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Transcript: Bill Belichick Press Conference 4/15

Patriots Head Coach Bill Belichick addresses the media via video conference on Thursday, April 15, 2021.


BB: Alright, well it's been a while since we've been together. Hope everyone's doing well and nice to see a lot of familiar faces here. As usual, from the end of last season until mid-April here, we've had a number of changes here in our organization here. It's been a good process to continue to work and develop our team for 2021. The draft process has been a little bit different this year than it was last year. This year we didn't have the Indianapolis combine but we did have some opportunities on pro days so that made it a little bit different, but in the end we've accumulated a lot of information. Matt [Patricia] has rejoined us and has been heavily involved in the process. Dave Ziegler, Eliot Wolf and Matt Groh have really carried the ball on this. They've done a ton of work and their respective staffs that they oversee as well. In particular, those three guys have really done a tremendous amount work, evaluation, organization and have done a great job putting things together. It's been great to spend a lot of time with them and go through the process. We will try to be as well-prepared as we possibly can heading into draft weekend and then see what our opportunities are and do the best we can to improve the team like we always do, same goal as every year. Nothing's changed there but the process this year is in some respects similar to last year and in some respects different, like I said. Always an exciting time of year to see new people come on your team and for us to take another step in the team-building process. We still obviously have a long way to go but it's another step, and we'll try to do the best we can to take advantage of our opportunities. So, that's where we are here in mid-April.

Q: After looking at the quarterback position over the last two decades, why does it seem like the pocket passer is sort of losing its luster? Or maybe not as important as it used to be?

BB: Yeah, I don't know. I think every team has their own style of play, their own type of offense. So, you're looking for a player that will fit your style or maybe you want to adapt your style to that player. I think that's really the way it is when you draft almost any player. If you have a player that has a certain skill set that's an impact player no matter what position he plays, you probably want to try to accommodate and play to his strengths, utilize his skills the best you can, no matter what position it is. Honestly, I'm not that concerned what the general trends and all that are. Just trying to help our team and find the best methods we can to make our team as competitive as we can, whatever that entails, and there's certainly a lot of chapters in that book, a lot of different ways to do it. Yeah, ultimately I think you want to enhance the skills of your players no matter what position they play.

Q: So would you say you are more open to one guy at quarterback vs. one style vs. another style in terms of where you're going with the future of this team?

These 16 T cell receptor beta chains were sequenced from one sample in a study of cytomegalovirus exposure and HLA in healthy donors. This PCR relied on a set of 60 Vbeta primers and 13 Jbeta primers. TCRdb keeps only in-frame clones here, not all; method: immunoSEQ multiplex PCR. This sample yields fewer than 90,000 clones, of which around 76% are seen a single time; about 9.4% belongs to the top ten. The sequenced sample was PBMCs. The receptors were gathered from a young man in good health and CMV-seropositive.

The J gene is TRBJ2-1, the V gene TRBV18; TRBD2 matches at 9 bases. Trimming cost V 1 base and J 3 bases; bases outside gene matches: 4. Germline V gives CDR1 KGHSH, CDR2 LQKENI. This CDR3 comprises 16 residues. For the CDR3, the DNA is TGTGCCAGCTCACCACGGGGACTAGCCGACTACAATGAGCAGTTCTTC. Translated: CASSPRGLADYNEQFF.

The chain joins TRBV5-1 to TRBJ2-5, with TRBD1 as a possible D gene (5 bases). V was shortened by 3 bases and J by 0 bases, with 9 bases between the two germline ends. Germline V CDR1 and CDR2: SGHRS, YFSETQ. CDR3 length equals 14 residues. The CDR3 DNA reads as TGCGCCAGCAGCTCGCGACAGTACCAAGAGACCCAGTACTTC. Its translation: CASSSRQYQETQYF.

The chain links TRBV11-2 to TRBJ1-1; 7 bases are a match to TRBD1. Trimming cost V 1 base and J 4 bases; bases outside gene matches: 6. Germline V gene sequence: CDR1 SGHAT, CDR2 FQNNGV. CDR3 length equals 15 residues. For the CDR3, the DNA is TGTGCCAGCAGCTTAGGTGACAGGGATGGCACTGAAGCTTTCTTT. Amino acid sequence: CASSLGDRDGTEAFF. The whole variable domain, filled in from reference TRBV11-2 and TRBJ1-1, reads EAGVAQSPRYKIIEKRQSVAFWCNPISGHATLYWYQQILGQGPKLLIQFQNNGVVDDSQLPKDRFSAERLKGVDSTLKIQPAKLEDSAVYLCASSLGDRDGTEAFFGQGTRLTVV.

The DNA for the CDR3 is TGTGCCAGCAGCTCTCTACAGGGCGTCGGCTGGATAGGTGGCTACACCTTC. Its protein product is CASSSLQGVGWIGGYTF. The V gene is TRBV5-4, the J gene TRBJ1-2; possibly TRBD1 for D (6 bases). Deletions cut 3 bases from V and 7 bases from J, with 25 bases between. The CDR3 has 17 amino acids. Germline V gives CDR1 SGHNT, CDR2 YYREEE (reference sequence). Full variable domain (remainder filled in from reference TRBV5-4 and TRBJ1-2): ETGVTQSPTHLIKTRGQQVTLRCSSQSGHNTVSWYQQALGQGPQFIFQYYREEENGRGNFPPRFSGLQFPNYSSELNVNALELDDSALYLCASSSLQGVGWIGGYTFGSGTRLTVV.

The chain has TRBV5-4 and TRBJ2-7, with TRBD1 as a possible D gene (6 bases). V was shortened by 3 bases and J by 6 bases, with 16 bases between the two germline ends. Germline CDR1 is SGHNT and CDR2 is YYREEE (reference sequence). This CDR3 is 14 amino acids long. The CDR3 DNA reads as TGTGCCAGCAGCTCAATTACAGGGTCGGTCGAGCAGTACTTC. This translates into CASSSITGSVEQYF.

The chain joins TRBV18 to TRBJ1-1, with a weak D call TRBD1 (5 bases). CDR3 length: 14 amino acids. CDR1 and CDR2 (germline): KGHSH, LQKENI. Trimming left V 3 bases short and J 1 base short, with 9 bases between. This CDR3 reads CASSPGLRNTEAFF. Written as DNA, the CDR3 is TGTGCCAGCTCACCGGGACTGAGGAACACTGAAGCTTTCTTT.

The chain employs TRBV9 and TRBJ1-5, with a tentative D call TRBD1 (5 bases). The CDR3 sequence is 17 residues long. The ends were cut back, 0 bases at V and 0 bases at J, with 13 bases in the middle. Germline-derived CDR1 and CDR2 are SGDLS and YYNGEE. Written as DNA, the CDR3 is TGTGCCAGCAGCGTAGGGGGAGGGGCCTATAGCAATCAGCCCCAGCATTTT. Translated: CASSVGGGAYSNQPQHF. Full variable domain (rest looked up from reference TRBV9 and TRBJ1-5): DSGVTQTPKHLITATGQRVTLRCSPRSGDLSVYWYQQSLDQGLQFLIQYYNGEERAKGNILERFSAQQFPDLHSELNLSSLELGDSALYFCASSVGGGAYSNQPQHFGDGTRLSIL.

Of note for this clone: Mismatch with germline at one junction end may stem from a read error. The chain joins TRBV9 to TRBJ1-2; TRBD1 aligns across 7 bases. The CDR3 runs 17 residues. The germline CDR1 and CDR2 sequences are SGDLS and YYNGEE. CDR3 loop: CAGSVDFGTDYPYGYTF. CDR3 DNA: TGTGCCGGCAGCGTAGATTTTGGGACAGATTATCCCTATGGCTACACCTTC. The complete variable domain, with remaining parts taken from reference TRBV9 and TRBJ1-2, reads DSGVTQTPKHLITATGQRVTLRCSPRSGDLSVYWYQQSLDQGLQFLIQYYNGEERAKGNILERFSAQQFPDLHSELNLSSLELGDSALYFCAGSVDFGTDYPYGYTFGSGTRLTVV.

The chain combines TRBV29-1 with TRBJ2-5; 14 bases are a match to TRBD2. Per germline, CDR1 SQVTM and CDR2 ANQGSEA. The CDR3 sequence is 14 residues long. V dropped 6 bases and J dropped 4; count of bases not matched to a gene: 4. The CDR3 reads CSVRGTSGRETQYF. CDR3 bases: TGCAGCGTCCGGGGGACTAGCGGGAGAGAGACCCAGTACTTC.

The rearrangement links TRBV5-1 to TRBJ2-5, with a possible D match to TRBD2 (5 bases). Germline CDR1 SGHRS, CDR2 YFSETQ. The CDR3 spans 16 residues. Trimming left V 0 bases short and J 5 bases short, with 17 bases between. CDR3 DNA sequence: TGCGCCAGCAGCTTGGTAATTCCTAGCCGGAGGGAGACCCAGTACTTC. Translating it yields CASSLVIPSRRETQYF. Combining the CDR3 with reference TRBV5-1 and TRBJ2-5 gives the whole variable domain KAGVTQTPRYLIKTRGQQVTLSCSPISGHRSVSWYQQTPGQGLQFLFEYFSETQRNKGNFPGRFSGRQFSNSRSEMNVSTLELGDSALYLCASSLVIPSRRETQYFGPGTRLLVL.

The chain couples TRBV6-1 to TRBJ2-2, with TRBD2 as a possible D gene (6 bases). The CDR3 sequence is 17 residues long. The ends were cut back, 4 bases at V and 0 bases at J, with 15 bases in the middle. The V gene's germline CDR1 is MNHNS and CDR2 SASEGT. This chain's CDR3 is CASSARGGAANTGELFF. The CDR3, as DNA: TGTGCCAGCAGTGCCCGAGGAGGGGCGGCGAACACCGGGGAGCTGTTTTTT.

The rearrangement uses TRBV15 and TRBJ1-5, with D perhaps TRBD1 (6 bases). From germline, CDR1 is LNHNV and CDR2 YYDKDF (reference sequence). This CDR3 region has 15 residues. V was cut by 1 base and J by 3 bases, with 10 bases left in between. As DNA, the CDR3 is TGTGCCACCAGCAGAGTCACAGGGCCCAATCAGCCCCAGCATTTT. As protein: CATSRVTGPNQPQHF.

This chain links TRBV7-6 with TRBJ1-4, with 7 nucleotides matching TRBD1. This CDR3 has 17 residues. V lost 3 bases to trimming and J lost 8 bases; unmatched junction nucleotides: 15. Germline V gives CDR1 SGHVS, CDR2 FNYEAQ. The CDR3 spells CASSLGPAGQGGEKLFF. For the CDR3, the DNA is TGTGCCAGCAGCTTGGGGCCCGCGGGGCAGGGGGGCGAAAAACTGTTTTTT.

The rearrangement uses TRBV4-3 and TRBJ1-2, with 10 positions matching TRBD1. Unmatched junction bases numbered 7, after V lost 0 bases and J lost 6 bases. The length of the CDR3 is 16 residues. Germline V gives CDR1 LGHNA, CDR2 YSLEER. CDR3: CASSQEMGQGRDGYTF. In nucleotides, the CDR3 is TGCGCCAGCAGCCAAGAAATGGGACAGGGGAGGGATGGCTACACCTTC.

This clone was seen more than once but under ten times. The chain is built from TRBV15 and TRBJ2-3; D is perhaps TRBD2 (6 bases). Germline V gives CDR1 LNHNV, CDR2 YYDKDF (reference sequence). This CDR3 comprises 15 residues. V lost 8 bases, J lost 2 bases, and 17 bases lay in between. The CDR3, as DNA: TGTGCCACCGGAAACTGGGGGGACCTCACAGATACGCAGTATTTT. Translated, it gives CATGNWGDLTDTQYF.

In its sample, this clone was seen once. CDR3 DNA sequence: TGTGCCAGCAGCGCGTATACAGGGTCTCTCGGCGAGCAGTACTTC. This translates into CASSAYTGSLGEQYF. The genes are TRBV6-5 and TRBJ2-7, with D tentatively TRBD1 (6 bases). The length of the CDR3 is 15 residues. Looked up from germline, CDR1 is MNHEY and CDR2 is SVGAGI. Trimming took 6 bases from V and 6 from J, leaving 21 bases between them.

BB: Whatever the players are at whatever position you're talking about, that if you want to enhance their skills, then you want to adapt a little bit of what your scheme is to do that. That's really the decision you have to make. We've had a couple different styles of player at that position, and we try to do that in those examples.

Q: Can you touch on Julian Edelman, his retirement recently, and what he has meant to you and this team over the last 12 seasons?

BB: Yeah, well Julian's been one of the players that's probably come further than most every other player that I've coached and his development from a quarterback in college to a receiver, a punt returner and even a defensive player, all positions that he never played, I'd certainly take sail as a punt returner as a receiver, for a number of years at those very difficult positions as quite an accomplishment, especially considering he wasn't trained to do those things in college. His toughness, his competitiveness, his play-making ability certainly is a big, big part of the backbone of our team. I have a ton of respect for Julian and what he accomplished in his career, how hard he worked to accomplish it and a great appreciation for all he's done for me personally and our organization.

Q: Robert Kraft said that he didn't feel like the team had done the greatest job in the draft the last couple years and has seen a new approach this year. What are some of the things you have tried to do differently this year?

BB: Yeah well, we're always looking to get better, always try to evaluate everything we do and find a better way to do it. That's not necessarily an annual process with the draft, but something we do on a regular basis throughout the course of the season, whether it's whatever period of time it is. Always looking to do a better job. There are some things that last year that were unique to the draft process. As I mentioned, some of those are similar this year, some are different. We certainly use some of that experience to improve the process this year, at least we felt like we improved it this year. But ultimately, we're still going to try to evaluate the players and make the decisions that we feel are best for the football team. We will continue to do that, and that's really what we've always tried to do. I don't think the mission's changed.